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Tuesday, March 1, 2011

U.S.-Mexican Security Cooperation: the Mérida Initiative and Beyond

Clare Ribando Seelke
Specialist in Latin American Affairs

Kristin M. Finklea
Analyst in Domestic Security

In recent years, U.S.-Mexican security cooperation has increased significantly, largely as a result of the development and implementation of the Mérida Initiative, a counterdrug and anticrime assistance package for Mexico and Central America that was first proposed in October 2007. With the enactment of the FY2010 Supplemental Appropriations Act (P.L. 111-212) in July 2010, Congress has provided almost $1.8 billion for the Mérida Initiative. Congress provided $248 million of that funding to Central America and included an additional $42 million for Caribbean countries. However, Congress dedicated the vast majority of the funds—roughly $1.5 billion—to support programs in Mexico, with an early emphasis on training and equipping Mexican military and police forces engaged in counterdrug efforts. Escalating drug trafficking-related violence in Mexico has focused congressional attention on the efficacy of U.S-Mexican efforts. Reducing violence associated with organized crime (including drug trafficking), which, by Mexican government estimates, has resulted in more than 34,500 deaths since President Felipe Calderón took office in December 2006, has remained a focus of the Mérida Initiative.

With funding for the original Mérida Initiative technically ending in FY2010 and new initiatives underway for Central America and the Caribbean, the Obama Administration worked with the Mexican government to develop a new four-pillar strategy for U.S.-Mexican security cooperation. That strategy, outlined in the FY2011 budget request, focuses on (1) disrupting organized criminal groups; (2) institutionalizing the rule of law; (3) building a 21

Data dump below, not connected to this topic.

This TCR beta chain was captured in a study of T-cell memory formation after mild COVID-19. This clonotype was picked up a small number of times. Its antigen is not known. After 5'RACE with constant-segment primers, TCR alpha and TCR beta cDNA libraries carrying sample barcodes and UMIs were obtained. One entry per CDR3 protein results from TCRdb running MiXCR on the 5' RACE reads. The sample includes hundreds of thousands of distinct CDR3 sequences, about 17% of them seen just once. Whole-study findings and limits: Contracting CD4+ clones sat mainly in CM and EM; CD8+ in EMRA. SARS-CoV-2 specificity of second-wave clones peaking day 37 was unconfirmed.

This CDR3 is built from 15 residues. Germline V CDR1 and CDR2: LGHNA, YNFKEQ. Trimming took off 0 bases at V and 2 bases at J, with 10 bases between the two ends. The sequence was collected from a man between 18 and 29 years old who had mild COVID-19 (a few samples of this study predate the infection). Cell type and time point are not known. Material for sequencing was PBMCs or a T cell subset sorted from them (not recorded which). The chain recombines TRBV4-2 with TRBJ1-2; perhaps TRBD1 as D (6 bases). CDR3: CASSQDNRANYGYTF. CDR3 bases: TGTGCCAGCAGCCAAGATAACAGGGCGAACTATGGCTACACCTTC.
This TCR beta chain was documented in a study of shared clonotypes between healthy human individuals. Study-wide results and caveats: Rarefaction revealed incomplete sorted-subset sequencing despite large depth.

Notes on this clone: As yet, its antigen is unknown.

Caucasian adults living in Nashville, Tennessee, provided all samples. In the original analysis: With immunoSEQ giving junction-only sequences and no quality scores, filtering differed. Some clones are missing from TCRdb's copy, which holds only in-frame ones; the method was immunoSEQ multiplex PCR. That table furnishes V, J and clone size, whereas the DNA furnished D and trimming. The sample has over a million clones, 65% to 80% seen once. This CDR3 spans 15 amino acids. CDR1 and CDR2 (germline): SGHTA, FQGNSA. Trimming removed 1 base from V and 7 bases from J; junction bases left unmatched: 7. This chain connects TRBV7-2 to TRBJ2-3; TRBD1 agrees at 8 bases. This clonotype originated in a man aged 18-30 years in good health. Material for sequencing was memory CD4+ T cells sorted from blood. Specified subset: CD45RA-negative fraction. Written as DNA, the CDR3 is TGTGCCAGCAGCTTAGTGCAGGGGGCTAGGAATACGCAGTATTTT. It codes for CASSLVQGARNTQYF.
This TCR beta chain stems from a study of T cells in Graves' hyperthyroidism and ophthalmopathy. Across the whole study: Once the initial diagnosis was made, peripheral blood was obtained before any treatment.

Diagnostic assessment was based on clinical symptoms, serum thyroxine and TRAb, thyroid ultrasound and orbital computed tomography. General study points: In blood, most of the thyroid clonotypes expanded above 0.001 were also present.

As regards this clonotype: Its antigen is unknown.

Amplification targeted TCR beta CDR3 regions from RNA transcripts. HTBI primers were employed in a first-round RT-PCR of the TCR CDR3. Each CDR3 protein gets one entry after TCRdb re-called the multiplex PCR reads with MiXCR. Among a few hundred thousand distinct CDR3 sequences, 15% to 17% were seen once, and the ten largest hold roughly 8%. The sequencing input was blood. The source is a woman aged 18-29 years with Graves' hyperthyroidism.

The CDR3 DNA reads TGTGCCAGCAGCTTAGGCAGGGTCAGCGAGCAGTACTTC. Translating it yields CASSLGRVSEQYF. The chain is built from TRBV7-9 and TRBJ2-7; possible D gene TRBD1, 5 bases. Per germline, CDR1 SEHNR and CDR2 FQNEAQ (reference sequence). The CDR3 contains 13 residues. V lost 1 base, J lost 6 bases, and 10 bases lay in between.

st century border; and (4) building strong and resilient communities. The first two pillars largely build upon existing efforts, whereas pillars three and four broaden the scope of Mérida Initiative programs to include new efforts to facilitate “secure flows” through the U.S.-Mexico border and to improve conditions in violence-prone border cities. The Administration’s FY2011 budget request included $310 million for Mérida programs in Mexico. In the absence of FY2011 appropriations legislation, the 111th Congress passed a series of continuing resolutions (P.L. 111-242 as amended) to fund government programs at the FY2010-enacted level, with the latest extension set to expire on March 4, 2011. On February 14, 2011, the Obama Administration submitted its FY2012 budget request to Congress. The request includes roughly $289.8 million in Mérida-related assistance.

The 112
th Congress is likely to continue funding and overseeing the Mérida Initiative, as well as examining the degree to which the U.S. and Mexican governments are fulfilling their pledges to tackle domestic problems contributing to drug trafficking in the region. Congress may also examine the degree to which the Administration’s new strategy for the Mérida Initiative complements other counterdrug and border security efforts. Given current budget constraints, Congress may also debate how best to measure the impact of current and future Mérida Initiative programs. A July 2010 report by the Government Accountability Office (GAO) recommended that the State Department develop better performance measures to track progress under Mérida. Another congressional interest is likely to focus on whether human rights conditions placed on Mérida Initiative funding are appropriate or sufficient.

For related information, see CRS Report R41576, Mexico’s Drug Trafficking Organizations: Source and Scope of the Rising Violence, by June S. Beittel; CRS Report RL32724, Mexico-U.S. Relations: Issues for Congress; CRS Report R41075, Southwest Border Violence: Issues in Identifying and Measuring Spillover Violence.

Date of Report: February 16, 2011
Number of Pages: 41
Order Number: R41349
Price: $29.95

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